Decoropbouw van The Sleeping Beauty
Set building for The Sleeping Beauty | Photo: Liza Kollau

Green Deal

1 May 2023

Creating art is the raison d’être of Dutch National Opera & Ballet (DNO&B). To make sure that its stunning operas and ballets are sustainably produced, DNO&B has introduced the Green Deal, a guideline for reducing the environmental impact of its productions. Bob Brandsen, Director of Technology & Production: ‘We don’t dictate anything. All we’re after at this point, is raising awareness.’

The Green Deal asks that creative teams incorporate as many ‘green’ materials in their designs as possible and that they use these materials as efficiently as they can. Issues such as set recycling, costume recycling and ways to reduce travel movements are also covered in the Green Deal.

‘The materials and textiles pyramids are an eye-opener for many’

Bob Brandsen, Director of Technology & Production at DNO&B: ‘We enclose the Green Deal with every contract we sign, but we don’t dictate anything to creative teams. It’s more like extending an invitation for co-creation. The Green Deal offers a lot of hands-on information for teams to use, including a materials pyramid and a textiles pyramid that show their hierarchy from the most sustainable to the least sustainable. Those pyramids are an eye-opener for many because the graphical representation hits home that we’re exhausting the earth’s resources without replenishing them.’

Enriching experience

Brandsen had expected a certain level of resistance among designers and stage directors, but did not see much of it. ‘There are some knowledge gaps of course and there’s a little bit of awkwardness. A number of creators feel restricted in what they can do. But making sustainable choices can also be an enriching experience because it forces a person to rethink the creative process. And that can open up entirely new perspectives. The younger generation is usually very much aware of sustainability issues already, but the same can’t be said for older creators. That’s why our campaign is mostly educational at this point: we show creators what choices have the largest environmental footprint and we offer input on alternatives.’


Best effort

DNO&B has developed a screening tool for measuring the environmental footprint of its productions. Brandsen: ‘We use a carbon footprint calculator to monitor the carbon emissions caused by our productions. The tool compares the impact of different materials, but also makes allowance for transport movements and travel by creative teams and musicians.’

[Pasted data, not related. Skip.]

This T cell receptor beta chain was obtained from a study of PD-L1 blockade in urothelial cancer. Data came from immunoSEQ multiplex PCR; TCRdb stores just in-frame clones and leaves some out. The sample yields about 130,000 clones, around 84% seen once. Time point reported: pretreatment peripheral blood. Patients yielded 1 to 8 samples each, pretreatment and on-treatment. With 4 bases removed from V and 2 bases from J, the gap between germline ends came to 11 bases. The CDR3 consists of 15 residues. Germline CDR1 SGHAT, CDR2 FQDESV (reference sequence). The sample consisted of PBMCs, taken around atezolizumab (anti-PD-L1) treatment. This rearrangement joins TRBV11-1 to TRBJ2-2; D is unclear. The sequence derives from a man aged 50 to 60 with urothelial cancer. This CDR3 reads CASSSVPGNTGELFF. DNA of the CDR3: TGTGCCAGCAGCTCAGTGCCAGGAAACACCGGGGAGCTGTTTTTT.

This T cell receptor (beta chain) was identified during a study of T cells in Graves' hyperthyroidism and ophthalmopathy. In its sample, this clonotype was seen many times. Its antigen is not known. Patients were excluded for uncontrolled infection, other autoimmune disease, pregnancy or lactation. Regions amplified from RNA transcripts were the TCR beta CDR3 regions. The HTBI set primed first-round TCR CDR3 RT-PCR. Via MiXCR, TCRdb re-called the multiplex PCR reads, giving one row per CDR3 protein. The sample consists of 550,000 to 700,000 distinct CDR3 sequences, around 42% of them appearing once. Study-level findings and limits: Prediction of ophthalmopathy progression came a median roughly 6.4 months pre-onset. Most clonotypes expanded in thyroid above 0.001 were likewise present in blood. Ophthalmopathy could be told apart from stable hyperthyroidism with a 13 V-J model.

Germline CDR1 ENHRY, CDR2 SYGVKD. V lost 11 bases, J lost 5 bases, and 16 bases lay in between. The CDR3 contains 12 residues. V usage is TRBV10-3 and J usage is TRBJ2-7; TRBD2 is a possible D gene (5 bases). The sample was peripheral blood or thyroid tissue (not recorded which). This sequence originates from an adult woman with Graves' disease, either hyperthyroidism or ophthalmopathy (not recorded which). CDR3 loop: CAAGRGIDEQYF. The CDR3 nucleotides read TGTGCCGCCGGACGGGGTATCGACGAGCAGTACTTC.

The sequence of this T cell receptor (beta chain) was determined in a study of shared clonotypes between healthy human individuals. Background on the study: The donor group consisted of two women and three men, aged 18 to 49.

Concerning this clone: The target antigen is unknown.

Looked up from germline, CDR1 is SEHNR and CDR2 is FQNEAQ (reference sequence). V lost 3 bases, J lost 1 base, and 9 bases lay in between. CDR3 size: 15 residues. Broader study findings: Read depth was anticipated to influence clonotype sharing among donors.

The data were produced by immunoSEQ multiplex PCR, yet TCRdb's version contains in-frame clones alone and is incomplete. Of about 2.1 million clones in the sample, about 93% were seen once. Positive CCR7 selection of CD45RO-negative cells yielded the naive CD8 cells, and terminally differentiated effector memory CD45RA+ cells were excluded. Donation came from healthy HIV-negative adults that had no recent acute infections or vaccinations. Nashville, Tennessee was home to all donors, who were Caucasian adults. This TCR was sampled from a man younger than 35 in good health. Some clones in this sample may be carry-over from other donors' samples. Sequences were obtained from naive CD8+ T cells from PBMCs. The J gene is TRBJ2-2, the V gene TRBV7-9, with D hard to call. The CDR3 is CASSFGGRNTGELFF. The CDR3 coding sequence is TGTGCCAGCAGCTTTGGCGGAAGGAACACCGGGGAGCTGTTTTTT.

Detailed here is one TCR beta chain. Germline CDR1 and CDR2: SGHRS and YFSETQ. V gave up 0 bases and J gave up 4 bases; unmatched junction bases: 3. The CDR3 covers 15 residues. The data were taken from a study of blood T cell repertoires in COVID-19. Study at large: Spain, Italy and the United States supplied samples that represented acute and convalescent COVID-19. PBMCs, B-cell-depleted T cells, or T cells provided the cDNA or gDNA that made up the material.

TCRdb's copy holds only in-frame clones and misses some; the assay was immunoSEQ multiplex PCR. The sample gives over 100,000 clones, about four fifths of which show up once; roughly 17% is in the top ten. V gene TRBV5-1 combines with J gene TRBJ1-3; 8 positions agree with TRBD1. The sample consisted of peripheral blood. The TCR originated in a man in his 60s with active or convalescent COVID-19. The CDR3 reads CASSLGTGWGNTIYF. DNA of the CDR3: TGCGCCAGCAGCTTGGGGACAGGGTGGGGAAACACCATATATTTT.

‘We’re not just about creating beautiful art, we also want to contribute to a more sustainable planet’

Brandsen is keen to stress that the Green Deal is about encouraging artistic teams to put forth their best effort rather than forcing them to do something. ‘We don’t demand that they stick to a carbon budget, nor do we tell set designers never to use plastic again. What we try to do is raise awareness about sustainable choices. We, for our part, use the new productions to collect data and information that will keep us moving forward in our sustainability drive.’


Learning curve

So far, Brandsen has noticed that working with the Green Deal is more time-consuming than following the standard procedure. ‘Not just because we have to open a dialogue before the creative team gets to work, but also because we need time to look for alternatives. Quick decisions will almost inevitably lead to less sustainable options. That can get pretty complicated.’

The Green Deal is a learning curve for Brandsen and his team as well. ‘We love engaging with creative teams to hear their thoughts. It’s not like we have a monopoly on knowledge. Our organisation is in development and we want to use our position in society to bring about positive change. We’re not just about creating awe-inspiring and beautiful art, we also want to contribute to a more sustainable planet.’

Text: Anne Havelaar

How do we create art in a sustainable way?

Green Deal video